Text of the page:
Legislation sponsored by Senator Dave Koehler that would prevent phone customers from “cramming” passed out of the House and Senate this week.  The bill, which is supported by the Attorney General’s office, would prevent “cramming,” a scam that has hit Illinois consumers and businesses with inflated phone charges. 

“The people of Illinois lose hundreds of thousands of dollars each year to these telephone bill scams,” said Sen. David Koehler, Senate bill sponsor. “Banning third-party billing is a simple, common-sense solution to a problem that affects thousands of Illinois families and businesses.”

“Cramming” occurs when a third party uses a phone number as a credit card, charging the customer with a fee or charge for a service that they neither asked for nor used, such as email service, identity theft, or other services or programs.  According to the US Senate Commerce Committee, “cramming” has generated $2 billion annually for these third-parties nationally through the use of more than 300 million individual charges. In Illinois, more than 300 lawsuits have been filed against “crammers,” representing more than 200,000 customers and businesses.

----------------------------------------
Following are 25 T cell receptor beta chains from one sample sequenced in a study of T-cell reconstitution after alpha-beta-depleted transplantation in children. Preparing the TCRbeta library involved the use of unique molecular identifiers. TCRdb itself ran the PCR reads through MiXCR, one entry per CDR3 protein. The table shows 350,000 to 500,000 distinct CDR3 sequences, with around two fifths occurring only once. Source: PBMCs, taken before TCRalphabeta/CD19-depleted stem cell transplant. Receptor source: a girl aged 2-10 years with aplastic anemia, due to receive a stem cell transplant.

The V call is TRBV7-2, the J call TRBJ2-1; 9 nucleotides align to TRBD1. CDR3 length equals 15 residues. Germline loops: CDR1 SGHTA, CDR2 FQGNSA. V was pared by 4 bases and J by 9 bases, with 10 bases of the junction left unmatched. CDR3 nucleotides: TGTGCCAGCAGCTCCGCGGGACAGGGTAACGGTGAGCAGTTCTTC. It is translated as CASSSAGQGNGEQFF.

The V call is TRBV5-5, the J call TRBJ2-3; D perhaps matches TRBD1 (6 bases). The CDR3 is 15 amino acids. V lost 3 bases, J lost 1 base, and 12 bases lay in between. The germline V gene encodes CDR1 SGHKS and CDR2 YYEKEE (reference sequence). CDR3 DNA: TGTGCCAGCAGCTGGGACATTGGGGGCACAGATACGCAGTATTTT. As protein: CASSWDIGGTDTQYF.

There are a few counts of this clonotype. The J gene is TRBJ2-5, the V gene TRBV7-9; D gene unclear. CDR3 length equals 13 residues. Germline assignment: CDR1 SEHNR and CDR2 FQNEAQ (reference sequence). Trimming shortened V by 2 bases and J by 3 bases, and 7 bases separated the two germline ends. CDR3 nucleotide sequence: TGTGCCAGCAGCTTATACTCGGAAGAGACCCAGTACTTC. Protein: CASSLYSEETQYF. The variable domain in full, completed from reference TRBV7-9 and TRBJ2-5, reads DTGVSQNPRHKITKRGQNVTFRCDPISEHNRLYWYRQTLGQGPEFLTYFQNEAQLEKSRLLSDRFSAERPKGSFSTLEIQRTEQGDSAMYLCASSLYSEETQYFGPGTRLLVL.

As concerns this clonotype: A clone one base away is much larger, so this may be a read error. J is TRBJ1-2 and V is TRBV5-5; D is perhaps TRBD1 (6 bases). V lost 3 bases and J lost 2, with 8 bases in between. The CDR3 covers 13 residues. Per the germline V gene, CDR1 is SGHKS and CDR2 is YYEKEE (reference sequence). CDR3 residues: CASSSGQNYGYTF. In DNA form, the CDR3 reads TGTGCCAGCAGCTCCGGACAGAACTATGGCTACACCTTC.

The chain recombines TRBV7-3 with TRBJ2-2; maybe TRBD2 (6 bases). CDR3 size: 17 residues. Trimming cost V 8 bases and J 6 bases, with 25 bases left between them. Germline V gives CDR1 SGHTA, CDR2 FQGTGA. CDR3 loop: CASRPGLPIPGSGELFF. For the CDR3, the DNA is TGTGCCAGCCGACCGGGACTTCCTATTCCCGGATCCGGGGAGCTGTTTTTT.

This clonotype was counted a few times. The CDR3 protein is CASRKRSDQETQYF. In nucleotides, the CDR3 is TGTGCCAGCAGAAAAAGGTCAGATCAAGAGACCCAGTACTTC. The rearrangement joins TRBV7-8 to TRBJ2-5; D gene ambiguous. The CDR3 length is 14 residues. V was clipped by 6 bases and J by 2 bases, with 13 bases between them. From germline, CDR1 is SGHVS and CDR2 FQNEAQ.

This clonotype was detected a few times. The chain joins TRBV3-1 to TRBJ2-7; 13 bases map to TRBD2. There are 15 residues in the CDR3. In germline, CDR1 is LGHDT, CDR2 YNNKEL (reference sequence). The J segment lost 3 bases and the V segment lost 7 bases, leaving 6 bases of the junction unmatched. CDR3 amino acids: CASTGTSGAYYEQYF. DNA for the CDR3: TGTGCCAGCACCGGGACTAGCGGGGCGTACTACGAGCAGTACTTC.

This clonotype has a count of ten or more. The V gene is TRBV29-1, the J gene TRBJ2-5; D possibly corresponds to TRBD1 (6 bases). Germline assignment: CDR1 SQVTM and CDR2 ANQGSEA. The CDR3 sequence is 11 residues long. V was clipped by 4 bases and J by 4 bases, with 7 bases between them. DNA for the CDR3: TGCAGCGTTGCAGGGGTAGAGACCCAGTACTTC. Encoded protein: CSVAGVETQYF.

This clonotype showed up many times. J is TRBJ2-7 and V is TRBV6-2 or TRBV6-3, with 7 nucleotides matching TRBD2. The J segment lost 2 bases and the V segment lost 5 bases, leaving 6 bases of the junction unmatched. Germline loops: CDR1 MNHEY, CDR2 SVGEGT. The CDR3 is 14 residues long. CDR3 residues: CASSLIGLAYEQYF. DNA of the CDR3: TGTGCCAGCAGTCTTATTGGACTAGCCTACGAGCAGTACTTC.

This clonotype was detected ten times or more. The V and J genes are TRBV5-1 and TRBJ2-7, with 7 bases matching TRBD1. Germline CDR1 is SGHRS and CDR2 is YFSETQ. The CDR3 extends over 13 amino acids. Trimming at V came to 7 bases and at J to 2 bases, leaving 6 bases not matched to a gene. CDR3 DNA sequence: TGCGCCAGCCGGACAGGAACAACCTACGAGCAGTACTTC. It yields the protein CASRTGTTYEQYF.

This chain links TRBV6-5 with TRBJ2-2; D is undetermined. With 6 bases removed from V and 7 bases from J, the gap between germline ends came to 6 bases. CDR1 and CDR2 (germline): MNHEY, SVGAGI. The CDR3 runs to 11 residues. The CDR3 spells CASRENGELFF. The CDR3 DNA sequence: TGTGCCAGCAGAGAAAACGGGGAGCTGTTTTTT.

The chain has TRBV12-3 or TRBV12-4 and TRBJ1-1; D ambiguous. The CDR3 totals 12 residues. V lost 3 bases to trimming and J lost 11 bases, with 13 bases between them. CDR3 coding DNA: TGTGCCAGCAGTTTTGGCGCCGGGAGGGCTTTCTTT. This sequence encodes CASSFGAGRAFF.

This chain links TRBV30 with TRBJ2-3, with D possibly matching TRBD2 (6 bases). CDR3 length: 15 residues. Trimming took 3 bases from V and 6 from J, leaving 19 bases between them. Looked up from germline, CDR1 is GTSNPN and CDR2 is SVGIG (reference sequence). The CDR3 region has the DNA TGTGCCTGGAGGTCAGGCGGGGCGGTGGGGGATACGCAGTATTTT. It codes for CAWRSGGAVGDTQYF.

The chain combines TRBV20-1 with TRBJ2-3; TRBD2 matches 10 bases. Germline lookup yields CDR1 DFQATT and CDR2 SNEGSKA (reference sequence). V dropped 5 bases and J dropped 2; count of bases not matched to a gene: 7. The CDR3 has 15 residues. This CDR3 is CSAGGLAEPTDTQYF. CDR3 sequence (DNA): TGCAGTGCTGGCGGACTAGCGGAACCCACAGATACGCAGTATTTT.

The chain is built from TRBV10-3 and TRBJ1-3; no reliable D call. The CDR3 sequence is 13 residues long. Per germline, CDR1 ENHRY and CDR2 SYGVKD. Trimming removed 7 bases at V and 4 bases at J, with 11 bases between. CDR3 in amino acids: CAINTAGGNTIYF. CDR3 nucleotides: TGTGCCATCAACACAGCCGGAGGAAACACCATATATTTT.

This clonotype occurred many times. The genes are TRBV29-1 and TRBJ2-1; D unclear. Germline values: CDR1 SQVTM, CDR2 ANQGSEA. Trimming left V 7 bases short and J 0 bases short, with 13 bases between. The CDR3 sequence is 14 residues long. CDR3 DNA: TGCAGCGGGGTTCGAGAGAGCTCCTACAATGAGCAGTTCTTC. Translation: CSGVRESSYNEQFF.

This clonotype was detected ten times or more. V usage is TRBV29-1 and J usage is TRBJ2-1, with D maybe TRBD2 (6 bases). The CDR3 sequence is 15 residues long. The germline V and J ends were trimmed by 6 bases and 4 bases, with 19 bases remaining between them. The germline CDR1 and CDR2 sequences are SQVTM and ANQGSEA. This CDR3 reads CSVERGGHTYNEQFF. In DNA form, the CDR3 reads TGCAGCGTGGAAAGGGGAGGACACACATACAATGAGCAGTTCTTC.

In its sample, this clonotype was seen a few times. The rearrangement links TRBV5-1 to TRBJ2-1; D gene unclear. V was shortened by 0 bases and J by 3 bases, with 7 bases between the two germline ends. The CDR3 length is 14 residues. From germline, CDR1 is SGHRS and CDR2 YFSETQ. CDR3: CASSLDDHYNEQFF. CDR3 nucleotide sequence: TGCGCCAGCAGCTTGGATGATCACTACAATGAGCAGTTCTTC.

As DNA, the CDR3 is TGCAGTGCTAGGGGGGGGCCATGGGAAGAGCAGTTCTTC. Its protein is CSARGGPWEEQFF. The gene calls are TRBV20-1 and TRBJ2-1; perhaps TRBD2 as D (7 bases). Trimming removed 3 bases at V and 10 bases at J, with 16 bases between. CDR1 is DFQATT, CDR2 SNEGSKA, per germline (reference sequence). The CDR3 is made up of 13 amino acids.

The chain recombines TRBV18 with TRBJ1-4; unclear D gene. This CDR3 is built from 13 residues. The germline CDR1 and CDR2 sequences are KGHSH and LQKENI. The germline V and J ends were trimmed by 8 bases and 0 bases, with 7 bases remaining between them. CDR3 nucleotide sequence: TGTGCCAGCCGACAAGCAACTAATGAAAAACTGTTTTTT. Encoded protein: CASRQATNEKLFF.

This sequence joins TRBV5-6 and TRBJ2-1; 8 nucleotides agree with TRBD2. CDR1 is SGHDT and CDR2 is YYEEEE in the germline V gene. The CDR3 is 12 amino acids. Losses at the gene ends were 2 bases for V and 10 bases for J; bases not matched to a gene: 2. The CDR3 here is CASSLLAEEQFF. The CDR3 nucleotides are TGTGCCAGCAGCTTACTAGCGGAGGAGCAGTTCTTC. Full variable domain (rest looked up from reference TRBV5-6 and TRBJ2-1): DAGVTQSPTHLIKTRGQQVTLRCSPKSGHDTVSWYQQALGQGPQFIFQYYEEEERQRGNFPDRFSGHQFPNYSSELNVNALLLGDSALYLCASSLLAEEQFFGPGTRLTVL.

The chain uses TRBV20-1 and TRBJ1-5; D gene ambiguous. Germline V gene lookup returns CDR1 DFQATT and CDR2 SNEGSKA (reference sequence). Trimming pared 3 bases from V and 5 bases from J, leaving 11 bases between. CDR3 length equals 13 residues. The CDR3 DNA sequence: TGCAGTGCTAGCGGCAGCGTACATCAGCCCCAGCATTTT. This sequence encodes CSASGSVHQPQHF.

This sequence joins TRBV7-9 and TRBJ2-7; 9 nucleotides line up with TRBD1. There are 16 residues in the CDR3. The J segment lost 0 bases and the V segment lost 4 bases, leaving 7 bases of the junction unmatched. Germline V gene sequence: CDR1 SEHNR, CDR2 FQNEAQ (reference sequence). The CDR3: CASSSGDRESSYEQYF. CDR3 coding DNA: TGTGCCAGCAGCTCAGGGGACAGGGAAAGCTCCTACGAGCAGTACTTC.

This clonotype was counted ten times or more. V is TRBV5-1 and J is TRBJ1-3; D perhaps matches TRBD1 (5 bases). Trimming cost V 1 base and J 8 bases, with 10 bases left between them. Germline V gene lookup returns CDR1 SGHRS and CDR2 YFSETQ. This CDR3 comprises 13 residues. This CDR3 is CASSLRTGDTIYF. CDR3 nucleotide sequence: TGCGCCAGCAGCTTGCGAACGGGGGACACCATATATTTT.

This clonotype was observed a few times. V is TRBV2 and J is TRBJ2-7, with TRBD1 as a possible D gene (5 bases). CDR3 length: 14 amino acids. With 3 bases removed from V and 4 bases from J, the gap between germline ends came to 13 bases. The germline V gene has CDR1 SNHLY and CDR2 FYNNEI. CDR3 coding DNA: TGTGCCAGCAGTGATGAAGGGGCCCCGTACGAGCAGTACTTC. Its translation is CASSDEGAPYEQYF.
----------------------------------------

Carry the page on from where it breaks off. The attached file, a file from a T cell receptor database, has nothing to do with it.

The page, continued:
“For too long, phone companies and scam artists have made millions by ‘cramming’ charges for unwanted and unused services on subscribers’ monthly bills,” Madigan said. “This legislation will finally stop scammers from using our phone number as a credit card for their fraudulent services by prohibiting phone companies from placing other companies’ charges on our phone bills.”

House Bill 5211 would ban all billing by a third-party company, with a limited number of exceptions for common and non-fraudulent services.  Before the implementation of the Do Not Call list, telemarketers were the main perpetrator of these charges.  However, the most recent cases have been though the internet, where customers are asked to submit their phone numbers for drawings, prizes, and recipes, resulting in hidden charges to their phone bill. 

Senator Koehler’s legislation passed both the House and the Senate and awaits the signature of the governor.